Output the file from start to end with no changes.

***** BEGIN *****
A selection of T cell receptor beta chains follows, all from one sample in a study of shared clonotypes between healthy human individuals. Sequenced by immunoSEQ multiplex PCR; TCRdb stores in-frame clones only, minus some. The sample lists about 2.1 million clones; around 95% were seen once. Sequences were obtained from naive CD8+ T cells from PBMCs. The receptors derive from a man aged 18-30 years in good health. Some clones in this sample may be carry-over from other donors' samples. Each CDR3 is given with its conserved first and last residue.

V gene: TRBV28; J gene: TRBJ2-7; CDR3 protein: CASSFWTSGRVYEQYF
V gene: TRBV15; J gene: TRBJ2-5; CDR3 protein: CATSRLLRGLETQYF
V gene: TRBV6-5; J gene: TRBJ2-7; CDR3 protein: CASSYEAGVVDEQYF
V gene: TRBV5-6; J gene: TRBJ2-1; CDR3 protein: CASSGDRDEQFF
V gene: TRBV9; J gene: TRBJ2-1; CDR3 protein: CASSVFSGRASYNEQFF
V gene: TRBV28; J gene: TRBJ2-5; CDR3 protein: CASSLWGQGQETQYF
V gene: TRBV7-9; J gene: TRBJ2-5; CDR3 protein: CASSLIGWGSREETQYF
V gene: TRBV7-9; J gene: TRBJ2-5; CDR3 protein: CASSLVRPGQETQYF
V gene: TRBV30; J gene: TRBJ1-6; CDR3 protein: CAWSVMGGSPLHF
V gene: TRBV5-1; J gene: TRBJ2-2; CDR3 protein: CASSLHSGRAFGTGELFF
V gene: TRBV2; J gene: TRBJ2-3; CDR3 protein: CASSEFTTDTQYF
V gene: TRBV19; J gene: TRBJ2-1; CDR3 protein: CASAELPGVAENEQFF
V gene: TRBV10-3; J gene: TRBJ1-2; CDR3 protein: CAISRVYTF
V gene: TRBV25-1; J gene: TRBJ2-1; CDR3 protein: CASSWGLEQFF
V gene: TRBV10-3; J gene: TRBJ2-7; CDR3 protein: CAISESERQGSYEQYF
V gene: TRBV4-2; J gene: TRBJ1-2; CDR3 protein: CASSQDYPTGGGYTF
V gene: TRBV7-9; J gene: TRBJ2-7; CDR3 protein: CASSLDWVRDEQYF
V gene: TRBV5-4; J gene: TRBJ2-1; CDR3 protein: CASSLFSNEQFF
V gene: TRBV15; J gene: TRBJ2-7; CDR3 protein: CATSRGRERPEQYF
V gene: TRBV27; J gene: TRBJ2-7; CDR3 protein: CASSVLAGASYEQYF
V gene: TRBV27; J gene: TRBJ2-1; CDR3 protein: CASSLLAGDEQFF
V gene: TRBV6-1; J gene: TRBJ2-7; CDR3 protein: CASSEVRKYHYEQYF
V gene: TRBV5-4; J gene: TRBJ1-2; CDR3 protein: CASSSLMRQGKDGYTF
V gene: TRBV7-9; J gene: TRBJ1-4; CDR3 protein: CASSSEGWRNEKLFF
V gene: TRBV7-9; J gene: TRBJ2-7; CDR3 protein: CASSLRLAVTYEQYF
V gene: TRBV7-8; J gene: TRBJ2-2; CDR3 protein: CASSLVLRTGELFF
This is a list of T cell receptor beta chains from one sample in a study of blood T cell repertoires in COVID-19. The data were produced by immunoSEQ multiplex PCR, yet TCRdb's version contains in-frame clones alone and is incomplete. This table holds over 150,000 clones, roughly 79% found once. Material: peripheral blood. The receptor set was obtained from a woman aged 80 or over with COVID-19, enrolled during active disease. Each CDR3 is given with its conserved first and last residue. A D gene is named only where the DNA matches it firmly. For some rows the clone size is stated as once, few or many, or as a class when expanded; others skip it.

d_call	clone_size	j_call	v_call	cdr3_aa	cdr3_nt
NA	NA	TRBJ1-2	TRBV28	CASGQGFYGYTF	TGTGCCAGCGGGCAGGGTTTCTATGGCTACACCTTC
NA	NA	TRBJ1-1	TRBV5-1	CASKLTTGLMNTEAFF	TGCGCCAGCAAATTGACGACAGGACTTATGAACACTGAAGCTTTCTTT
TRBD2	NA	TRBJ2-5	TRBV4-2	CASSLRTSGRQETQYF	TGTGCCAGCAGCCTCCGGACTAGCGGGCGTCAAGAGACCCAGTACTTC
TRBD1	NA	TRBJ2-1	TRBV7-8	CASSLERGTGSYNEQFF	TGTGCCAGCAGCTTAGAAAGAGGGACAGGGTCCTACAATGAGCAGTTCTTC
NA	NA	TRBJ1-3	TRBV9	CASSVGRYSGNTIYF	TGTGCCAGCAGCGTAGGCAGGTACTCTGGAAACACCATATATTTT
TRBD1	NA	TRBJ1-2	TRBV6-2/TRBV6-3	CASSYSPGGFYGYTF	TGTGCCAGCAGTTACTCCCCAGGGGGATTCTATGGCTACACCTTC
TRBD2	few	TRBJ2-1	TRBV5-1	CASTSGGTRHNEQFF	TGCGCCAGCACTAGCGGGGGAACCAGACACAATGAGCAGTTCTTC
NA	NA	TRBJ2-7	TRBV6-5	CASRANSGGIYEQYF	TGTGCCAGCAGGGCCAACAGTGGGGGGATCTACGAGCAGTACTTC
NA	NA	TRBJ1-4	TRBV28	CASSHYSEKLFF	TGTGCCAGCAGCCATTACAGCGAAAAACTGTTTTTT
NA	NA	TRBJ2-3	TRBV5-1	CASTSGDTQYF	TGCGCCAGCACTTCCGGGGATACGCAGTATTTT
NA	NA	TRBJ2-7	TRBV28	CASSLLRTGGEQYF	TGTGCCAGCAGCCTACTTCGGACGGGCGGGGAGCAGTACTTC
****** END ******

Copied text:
A selection of T cell receptor beta chains follows, all from one sample in a study of shared clonotypes between healthy human individuals. Sequenced by immunoSEQ multiplex PCR; TCRdb stores in-frame clones only, minus some. The sample lists about 2.1 million clones; around 95% were seen once. Sequences were obtained from naive CD8+ T cells from PBMCs. The receptors derive from a man aged 18-30 years in good health. Some clones in this sample may be carry-over from other donors' samples. Each CDR3 is given with its conserved first and last residue.

V gene: TRBV28; J gene: TRBJ2-7; CDR3 protein: CASSFWTSGRVYEQYF
V gene: TRBV15; J gene: TRBJ2-5; CDR3 protein: CATSRLLRGLETQYF
V gene: TRBV6-5; J gene: TRBJ2-7; CDR3 protein: CASSYEAGVVDEQYF
V gene: TRBV5-6; J gene: TRBJ2-1; CDR3 protein: CASSGDRDEQFF
V gene: TRBV9; J gene: TRBJ2-1; CDR3 protein: CASSVFSGRASYNEQFF
V gene: TRBV28; J gene: TRBJ2-5; CDR3 protein: CASSLWGQGQETQYF
V gene: TRBV7-9; J gene: TRBJ2-5; CDR3 protein: CASSLIGWGSREETQYF
V gene: TRBV7-9; J gene: TRBJ2-5; CDR3 protein: CASSLVRPGQETQYF
V gene: TRBV30; J gene: TRBJ1-6; CDR3 protein: CAWSVMGGSPLHF
V gene: TRBV5-1; J gene: TRBJ2-2; CDR3 protein: CASSLHSGRAFGTGELFF
V gene: TRBV2; J gene: TRBJ2-3; CDR3 protein: CASSEFTTDTQYF
V gene: TRBV19; J gene: TRBJ2-1; CDR3 protein: CASAELPGVAENEQFF
V gene: TRBV10-3; J gene: TRBJ1-2; CDR3 protein: CAISRVYTF
V gene: TRBV25-1; J gene: TRBJ2-1; CDR3 protein: CASSWGLEQFF
V gene: TRBV10-3; J gene: TRBJ2-7; CDR3 protein: CAISESERQGSYEQYF
V gene: TRBV4-2; J gene: TRBJ1-2; CDR3 protein: CASSQDYPTGGGYTF
V gene: TRBV7-9; J gene: TRBJ2-7; CDR3 protein: CASSLDWVRDEQYF
V gene: TRBV5-4; J gene: TRBJ2-1; CDR3 protein: CASSLFSNEQFF
V gene: TRBV15; J gene: TRBJ2-7; CDR3 protein: CATSRGRERPEQYF
V gene: TRBV27; J gene: TRBJ2-7; CDR3 protein: CASSVLAGASYEQYF
V gene: TRBV27; J gene: TRBJ2-1; CDR3 protein: CASSLLAGDEQFF
V gene: TRBV6-1; J gene: TRBJ2-7; CDR3 protein: CASSEVRKYHYEQYF
V gene: TRBV5-4; J gene: TRBJ1-2; CDR3 protein: CASSSLMRQGKDGYTF
V gene: TRBV7-9; J gene: TRBJ1-4; CDR3 protein: CASSSEGWRNEKLFF
V gene: TRBV7-9; J gene: TRBJ2-7; CDR3 protein: CASSLRLAVTYEQYF
V gene: TRBV7-8; J gene: TRBJ2-2; CDR3 protein: CASSLVLRTGELFF
This is a list of T cell receptor beta chains from one sample in a study of blood T cell repertoires in COVID-19. The data were produced by immunoSEQ multiplex PCR, yet TCRdb's version contains in-frame clones alone and is incomplete. This table holds over 150,000 clones, roughly 79% found once. Material: peripheral blood. The receptor set was obtained from a woman aged 80 or over with COVID-19, enrolled during active disease. Each CDR3 is given with its conserved first and last residue. A D gene is named only where the DNA matches it firmly. For some rows the clone size is stated as once, few or many, or as a class when expanded; others skip it.

d_call	clone_size	j_call	v_call	cdr3_aa	cdr3_nt
NA	NA	TRBJ1-2	TRBV28	CASGQGFYGYTF	TGTGCCAGCGGGCAGGGTTTCTATGGCTACACCTTC
NA	NA	TRBJ1-1	TRBV5-1	CASKLTTGLMNTEAFF	TGCGCCAGCAAATTGACGACAGGACTTATGAACACTGAAGCTTTCTTT
TRBD2	NA	TRBJ2-5	TRBV4-2	CASSLRTSGRQETQYF	TGTGCCAGCAGCCTCCGGACTAGCGGGCGTCAAGAGACCCAGTACTTC
TRBD1	NA	TRBJ2-1	TRBV7-8	CASSLERGTGSYNEQFF	TGTGCCAGCAGCTTAGAAAGAGGGACAGGGTCCTACAATGAGCAGTTCTTC
NA	NA	TRBJ1-3	TRBV9	CASSVGRYSGNTIYF	TGTGCCAGCAGCGTAGGCAGGTACTCTGGAAACACCATATATTTT
TRBD1	NA	TRBJ1-2	TRBV6-2/TRBV6-3	CASSYSPGGFYGYTF	TGTGCCAGCAGTTACTCCCCAGGGGGATTCTATGGCTACACCTTC
TRBD2	few	TRBJ2-1	TRBV5-1	CASTSGGTRHNEQFF	TGCGCCAGCACTAGCGGGGGAACCAGACACAATGAGCAGTTCTTC
NA	NA	TRBJ2-7	TRBV6-5	CASRANSGGIYEQYF	TGTGCCAGCAGGGCCAACAGTGGGGGGATCTACGAGCAGTACTTC
NA	NA	TRBJ1-4	TRBV28	CASSHYSEKLFF	TGTGCCAGCAGCCATTACAGCGAAAAACTGTTTTTT
NA	NA	TRBJ2-3	TRBV5-1	CASTSGDTQYF	TGCGCCAGCACTTCCGGGGATACGCAGTATTTT
NA	NA	TRBJ2-7	TRBV28	CASSLLRTGGEQYF	TGTGCCAGCAGCCTACTTCGGACGGGCGGGGAGCAGTACTTC